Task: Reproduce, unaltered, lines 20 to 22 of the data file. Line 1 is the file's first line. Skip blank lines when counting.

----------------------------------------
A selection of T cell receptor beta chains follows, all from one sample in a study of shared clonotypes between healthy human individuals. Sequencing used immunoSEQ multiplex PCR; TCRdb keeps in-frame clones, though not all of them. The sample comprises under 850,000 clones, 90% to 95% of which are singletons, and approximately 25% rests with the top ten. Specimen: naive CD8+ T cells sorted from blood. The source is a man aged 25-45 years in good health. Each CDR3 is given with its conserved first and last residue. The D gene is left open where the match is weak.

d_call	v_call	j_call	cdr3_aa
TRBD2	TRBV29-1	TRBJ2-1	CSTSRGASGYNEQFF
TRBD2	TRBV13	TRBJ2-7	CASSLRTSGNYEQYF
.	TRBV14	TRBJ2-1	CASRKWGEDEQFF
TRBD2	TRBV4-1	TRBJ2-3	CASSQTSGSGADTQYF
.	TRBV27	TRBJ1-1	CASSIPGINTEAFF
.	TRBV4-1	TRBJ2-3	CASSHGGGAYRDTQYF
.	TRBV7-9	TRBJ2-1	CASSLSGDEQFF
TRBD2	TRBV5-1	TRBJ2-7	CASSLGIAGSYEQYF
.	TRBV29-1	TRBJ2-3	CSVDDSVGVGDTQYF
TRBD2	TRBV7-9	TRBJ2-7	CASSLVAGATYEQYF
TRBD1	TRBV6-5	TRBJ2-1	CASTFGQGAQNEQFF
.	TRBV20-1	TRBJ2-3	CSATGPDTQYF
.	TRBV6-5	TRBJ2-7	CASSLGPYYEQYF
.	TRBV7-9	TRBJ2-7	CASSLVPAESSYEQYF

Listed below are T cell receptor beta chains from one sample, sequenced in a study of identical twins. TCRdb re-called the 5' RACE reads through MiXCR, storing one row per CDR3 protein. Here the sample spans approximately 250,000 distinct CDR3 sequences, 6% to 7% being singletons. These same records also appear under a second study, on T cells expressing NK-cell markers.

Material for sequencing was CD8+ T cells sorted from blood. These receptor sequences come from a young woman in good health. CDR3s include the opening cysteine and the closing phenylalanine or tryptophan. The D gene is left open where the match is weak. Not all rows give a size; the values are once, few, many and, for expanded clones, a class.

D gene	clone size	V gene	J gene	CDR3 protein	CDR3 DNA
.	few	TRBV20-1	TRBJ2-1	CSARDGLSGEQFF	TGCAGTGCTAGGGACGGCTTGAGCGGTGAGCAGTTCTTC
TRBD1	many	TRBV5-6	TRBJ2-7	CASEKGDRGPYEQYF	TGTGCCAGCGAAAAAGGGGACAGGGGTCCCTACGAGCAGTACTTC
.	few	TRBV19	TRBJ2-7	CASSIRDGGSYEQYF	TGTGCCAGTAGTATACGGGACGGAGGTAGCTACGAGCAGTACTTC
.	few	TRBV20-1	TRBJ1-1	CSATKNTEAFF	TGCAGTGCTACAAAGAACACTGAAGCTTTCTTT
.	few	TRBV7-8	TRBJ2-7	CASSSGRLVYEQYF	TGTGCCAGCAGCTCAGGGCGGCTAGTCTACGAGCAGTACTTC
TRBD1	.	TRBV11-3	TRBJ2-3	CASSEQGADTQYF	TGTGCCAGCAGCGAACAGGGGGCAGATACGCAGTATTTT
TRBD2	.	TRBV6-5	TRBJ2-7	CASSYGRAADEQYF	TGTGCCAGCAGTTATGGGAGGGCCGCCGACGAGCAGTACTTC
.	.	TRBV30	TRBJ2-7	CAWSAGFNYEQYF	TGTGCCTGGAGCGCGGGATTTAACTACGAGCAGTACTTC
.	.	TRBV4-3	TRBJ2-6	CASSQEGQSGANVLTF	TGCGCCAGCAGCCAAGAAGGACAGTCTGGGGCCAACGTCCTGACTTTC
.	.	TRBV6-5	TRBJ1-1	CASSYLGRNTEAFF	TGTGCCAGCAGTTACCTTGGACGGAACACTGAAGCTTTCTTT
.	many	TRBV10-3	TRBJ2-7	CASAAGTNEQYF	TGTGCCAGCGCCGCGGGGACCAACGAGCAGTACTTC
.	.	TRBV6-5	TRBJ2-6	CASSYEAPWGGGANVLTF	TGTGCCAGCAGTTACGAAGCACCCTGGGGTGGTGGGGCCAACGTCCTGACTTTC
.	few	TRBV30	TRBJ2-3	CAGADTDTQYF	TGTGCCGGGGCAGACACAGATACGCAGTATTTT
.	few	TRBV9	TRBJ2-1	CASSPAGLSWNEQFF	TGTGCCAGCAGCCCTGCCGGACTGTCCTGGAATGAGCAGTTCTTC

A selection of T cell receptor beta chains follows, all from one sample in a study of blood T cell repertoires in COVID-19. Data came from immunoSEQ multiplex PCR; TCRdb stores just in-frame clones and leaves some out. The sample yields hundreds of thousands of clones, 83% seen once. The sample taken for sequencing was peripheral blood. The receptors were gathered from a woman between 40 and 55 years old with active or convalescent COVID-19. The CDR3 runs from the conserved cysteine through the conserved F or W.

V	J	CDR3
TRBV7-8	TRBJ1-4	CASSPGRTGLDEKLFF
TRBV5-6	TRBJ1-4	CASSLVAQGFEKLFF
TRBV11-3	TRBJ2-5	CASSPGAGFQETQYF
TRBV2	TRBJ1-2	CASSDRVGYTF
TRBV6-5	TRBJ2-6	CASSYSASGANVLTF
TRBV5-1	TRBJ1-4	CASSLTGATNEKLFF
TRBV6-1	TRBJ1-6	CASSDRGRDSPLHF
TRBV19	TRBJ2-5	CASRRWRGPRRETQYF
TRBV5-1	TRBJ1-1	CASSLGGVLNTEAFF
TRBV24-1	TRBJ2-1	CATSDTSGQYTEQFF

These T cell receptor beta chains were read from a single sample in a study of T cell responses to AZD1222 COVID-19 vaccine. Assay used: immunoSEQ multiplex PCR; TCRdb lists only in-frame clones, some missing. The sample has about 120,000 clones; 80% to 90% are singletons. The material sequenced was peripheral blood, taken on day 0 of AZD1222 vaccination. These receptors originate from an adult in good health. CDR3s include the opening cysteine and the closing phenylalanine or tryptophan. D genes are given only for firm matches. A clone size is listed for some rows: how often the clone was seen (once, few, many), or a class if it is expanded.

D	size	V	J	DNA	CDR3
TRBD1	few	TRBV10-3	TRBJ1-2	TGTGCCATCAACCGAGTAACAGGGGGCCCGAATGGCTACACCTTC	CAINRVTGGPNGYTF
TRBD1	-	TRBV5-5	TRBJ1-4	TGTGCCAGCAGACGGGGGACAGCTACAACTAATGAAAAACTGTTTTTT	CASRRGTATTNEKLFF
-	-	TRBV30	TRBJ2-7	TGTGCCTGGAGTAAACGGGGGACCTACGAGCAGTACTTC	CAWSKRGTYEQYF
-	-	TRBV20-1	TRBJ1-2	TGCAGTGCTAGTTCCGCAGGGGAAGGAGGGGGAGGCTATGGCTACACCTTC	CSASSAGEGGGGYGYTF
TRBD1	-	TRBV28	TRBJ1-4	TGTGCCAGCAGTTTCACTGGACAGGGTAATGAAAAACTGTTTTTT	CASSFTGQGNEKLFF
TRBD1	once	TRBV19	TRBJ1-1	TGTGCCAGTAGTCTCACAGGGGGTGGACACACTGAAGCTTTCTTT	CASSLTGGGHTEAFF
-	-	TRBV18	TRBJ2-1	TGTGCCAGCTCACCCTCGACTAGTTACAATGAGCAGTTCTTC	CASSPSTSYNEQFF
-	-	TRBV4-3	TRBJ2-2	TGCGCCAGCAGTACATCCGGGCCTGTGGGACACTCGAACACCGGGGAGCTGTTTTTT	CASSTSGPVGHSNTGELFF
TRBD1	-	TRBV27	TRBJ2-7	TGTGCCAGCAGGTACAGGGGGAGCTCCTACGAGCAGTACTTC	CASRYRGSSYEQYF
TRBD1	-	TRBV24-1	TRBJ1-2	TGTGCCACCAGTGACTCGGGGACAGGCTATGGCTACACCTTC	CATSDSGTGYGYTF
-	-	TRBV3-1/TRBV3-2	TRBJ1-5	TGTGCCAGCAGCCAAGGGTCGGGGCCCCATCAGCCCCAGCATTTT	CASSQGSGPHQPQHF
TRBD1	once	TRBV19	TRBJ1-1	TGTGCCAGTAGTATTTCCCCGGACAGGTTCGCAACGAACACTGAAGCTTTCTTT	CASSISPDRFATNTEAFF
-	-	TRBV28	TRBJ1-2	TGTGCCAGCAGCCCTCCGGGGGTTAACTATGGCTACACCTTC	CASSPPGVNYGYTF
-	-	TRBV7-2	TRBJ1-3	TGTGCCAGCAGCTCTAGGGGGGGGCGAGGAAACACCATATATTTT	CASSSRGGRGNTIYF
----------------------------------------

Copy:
.	few	TRBV20-1	TRBJ2-1	CSARDGLSGEQFF	TGCAGTGCTAGGGACGGCTTGAGCGGTGAGCAGTTCTTC
TRBD1	many	TRBV5-6	TRBJ2-7	CASEKGDRGPYEQYF	TGTGCCAGCGAAAAAGGGGACAGGGGTCCCTACGAGCAGTACTTC
.	few	TRBV19	TRBJ2-7	CASSIRDGGSYEQYF	TGTGCCAGTAGTATACGGGACGGAGGTAGCTACGAGCAGTACTTC